The profession of the interior designer is incredibly popular today, but for the beginners the path to success can be thorny: the competition is high, getting high-end projects is not easy, negotiating with customers and builders can be challenging. If you are just starting your interior design business, check out the following tips that I hope will be useful for you.
1. Get a professional degree and never stop learning
I got my interior design diploma with KLC School of Design. Despite I consider that majority of my skills and knowledge I got directly from construction sites, it was a good solid base that gave me confidence, which I was able to communicate then to my customers, contractors and colleagues. Graduation doesn’t mean the end of education – various workshops, seminars, short courses help to improve professional skills and stay competitive on the market. Areas of constant improvement for interior designer can be CAD, drawing, project management, business development and administration.
2. Social Media doesn’t guarantee success
Many interior designers invest too much energy and time in Social media. They see how many followers famous designers have and believe that this is the indicator of success. Many people right after starting an interior design blog think on how to monetize it. When I get a question “Is writing a blog a must thing to do for building a successful interior design business?” I answer that absolutely not. Writing a blog only makes sense if you love writing and want to share with readers your knowledge and inspiration. Otherwise if you do it just for the sake of doing it will become a waste of time: it will never attract a large audience. In the very beginning don’t spend too much energy on getting followers on Instagram and Facebook – although it can be a part of your marketing campaign I wouldn’t name it a number one source for getting new clients (especially in the first year in business). I recommend to dedicate 3o minutes per day to the Social Media – it will allow you to create a steady and continuous growth without stealing too much of your time.
3. Stop doubting in yourself
It is so easy to feel insecure and hesitant in your design choices when you don’t have many accomplished projects. I remember I had questions in my head like “Is it a good solution?”, “Will the clients like it?’ or even “Can I call myself a professional interior designer?”. This doubts bring nothing but harm to the execution of your project. Although thoughtful analysis of your proposals is a good thing, stop doubting your decisions and start believing in yourself.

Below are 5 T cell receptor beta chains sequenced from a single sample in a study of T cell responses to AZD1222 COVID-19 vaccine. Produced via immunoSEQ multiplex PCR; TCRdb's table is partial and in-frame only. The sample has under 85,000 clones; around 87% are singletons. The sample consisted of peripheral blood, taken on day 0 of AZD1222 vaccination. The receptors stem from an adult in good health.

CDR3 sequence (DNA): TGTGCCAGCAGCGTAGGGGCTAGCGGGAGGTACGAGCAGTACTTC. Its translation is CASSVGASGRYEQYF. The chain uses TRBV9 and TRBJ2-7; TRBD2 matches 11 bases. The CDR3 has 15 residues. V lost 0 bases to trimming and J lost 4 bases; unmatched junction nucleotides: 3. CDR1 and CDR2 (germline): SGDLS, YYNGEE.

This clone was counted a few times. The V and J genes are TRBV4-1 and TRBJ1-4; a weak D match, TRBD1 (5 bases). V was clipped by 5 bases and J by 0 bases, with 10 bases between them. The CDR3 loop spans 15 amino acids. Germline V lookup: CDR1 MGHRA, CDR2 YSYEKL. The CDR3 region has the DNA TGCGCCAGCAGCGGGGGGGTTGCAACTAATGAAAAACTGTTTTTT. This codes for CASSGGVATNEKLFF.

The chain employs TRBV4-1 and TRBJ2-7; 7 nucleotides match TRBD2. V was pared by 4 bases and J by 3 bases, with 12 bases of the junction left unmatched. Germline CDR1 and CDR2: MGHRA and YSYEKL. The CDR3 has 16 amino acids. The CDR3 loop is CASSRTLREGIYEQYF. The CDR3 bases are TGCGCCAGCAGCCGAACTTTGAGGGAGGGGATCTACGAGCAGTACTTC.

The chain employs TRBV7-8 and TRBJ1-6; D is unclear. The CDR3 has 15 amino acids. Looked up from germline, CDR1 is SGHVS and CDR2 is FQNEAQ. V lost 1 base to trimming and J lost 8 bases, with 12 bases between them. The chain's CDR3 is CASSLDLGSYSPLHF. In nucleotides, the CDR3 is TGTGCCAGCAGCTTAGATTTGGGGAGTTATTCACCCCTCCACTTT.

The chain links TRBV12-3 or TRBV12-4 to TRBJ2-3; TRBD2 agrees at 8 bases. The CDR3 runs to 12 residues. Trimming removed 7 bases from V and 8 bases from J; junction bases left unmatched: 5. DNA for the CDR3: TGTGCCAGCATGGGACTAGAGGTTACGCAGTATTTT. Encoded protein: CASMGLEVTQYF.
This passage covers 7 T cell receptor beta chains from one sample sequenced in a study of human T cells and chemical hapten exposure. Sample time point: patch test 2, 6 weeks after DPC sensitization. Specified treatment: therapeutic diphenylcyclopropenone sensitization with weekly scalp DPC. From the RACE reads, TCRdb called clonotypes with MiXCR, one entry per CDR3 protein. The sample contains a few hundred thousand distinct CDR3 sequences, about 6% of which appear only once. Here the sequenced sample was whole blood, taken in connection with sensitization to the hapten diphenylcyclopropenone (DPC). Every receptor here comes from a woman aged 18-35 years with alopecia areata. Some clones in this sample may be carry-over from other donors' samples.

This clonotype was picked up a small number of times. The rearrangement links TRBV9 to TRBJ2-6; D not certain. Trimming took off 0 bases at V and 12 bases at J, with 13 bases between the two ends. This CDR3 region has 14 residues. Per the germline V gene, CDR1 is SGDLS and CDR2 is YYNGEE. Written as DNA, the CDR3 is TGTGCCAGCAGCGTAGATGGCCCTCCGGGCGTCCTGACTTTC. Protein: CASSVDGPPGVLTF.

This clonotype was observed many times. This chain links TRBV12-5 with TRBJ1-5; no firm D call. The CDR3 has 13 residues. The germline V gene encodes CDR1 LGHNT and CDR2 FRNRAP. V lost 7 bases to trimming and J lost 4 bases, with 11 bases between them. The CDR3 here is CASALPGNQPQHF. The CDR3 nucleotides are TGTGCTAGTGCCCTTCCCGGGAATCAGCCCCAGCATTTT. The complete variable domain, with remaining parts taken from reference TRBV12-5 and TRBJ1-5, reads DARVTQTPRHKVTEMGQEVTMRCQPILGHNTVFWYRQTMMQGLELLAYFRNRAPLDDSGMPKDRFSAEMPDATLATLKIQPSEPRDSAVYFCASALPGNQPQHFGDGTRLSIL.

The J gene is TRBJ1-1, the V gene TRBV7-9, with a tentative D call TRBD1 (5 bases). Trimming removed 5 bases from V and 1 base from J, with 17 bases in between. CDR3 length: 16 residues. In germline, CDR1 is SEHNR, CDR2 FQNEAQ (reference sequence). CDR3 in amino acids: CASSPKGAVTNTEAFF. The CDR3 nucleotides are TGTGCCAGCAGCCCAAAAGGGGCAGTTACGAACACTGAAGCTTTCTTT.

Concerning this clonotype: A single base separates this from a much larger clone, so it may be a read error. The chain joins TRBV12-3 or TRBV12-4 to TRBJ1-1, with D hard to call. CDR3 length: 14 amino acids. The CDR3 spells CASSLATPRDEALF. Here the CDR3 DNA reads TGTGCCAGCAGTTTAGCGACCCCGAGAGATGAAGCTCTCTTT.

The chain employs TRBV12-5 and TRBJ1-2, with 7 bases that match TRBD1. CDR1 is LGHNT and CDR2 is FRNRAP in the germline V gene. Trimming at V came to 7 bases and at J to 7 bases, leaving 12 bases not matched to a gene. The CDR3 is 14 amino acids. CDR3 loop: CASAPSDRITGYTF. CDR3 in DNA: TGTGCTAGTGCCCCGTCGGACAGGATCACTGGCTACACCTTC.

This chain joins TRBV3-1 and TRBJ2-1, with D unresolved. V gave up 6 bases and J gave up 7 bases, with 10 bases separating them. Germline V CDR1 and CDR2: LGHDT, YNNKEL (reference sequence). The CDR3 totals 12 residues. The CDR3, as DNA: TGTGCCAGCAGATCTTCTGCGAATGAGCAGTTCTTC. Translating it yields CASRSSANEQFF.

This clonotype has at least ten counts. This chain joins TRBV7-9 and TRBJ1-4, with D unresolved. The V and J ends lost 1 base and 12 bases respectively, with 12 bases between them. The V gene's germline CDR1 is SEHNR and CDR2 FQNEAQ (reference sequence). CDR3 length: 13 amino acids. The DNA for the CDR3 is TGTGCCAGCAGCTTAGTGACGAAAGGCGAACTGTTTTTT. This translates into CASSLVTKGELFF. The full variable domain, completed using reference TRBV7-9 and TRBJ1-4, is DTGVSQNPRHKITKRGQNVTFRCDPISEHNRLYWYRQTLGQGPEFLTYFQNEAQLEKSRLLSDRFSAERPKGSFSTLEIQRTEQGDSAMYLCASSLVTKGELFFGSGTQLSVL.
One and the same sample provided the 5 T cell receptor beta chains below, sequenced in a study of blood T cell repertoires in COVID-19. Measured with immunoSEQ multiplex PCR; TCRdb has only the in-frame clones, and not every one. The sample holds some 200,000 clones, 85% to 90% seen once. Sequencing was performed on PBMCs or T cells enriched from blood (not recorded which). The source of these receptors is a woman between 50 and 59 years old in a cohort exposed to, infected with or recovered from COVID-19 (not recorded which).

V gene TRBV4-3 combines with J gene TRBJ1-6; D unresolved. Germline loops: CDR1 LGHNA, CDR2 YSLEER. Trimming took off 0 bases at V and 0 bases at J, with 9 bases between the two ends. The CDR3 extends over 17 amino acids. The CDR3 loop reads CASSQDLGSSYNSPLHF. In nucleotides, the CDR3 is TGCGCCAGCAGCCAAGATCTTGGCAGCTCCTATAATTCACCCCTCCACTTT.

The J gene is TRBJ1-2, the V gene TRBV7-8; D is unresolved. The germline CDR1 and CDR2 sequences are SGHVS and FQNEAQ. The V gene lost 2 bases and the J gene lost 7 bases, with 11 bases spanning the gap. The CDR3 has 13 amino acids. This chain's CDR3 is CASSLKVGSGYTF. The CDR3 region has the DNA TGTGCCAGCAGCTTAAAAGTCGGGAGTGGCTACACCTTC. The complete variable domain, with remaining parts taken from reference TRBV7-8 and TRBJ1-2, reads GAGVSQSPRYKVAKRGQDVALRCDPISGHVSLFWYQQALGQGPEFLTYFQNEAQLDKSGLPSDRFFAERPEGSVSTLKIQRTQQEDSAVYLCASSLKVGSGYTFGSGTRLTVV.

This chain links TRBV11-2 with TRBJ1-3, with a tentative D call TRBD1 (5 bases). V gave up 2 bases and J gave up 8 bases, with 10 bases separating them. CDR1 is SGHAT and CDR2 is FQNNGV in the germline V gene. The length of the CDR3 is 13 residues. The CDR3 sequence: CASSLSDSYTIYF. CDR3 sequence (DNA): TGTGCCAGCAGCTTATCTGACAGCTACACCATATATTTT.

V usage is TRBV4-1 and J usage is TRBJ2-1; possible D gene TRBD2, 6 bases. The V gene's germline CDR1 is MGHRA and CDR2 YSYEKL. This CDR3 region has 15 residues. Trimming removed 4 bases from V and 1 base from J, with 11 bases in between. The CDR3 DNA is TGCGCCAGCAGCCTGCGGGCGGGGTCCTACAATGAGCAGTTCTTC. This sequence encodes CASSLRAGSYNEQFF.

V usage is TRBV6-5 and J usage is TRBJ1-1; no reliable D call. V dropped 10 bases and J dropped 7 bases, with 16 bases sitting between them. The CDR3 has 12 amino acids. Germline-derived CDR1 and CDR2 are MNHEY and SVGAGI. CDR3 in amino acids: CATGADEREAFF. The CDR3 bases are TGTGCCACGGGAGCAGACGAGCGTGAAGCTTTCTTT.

4. Don’t focus only on money right from the start
Of course we all dream about getting high-end clients with huge budget that will allow us to show off all our design skills. However, in the beginning I recommend to take all opportunities that come your way. Even if it is a small job, it is a good opportunity to get experience of project management, communication with customers and builders. It will allow you to avoid costly mistakes right from the start.
6. Focus on one thing at a time
I remember when I just started I was resembling a juggler in a circus – trying to do too many things at the same time – looking for new clients, working on projects, writing a blog, learning new skills. At some point I was completely burnt out and felt no motivation or strength to carry on. I realized I need to change something in my way of working. Now I try to focus on one task at a time and don’t distract on other things until I finish it – whether it is writing a blog post, making floor plans for the project or finishing a new course. Don’t overestimate your multitasking abilities – it is so easy to get distracting on other things to do – checking emails, posting on Social Media or listening to the podcast which your colleague has recommended. Try to avoid distractions: you will notice how your productivity will significantly increase.
7. Organize your workspace
Even if you work from home you need to organize your workspace in a way that will allow you to feel more productive and effective. Ideally it should be a separate room with comfortable desk and chair, powerful computer with large screen, shelves to store magazines, catalogues and samples.
8. Never argue with builders
It is very easy to loose control when you discover on construction site that your builders damaged custom made furniture or spoiled expensive materials. However, if you start to argue or blame them most likely you won’t find constructive solution to the problem. Mistakes happen on construction sites all the time – it is how your resolve them and handle stress will define you as a professional or not.
9. Invest in constant self-development
Apart from learning and improving your professional skills, successful interior designer should always be aware of new trends and industry news. Visit exhibitions, read magazines and blogs, attend conferences.
10. A good lawyer is important
Interior design is not only about creativity, but timing and budgeting as well. After all, a designer should not delay the work and client should not delay the payment. To avoid getting trapped, be sure to find a professional lawyer who will help you to make a proper contract that will protect you in matters of dispute.
I hope that these tips were useful and if you haven’t read my Marketing for Interior Designers eBook yet, check it out – it is full of practical and effective tools to grow your interior design business: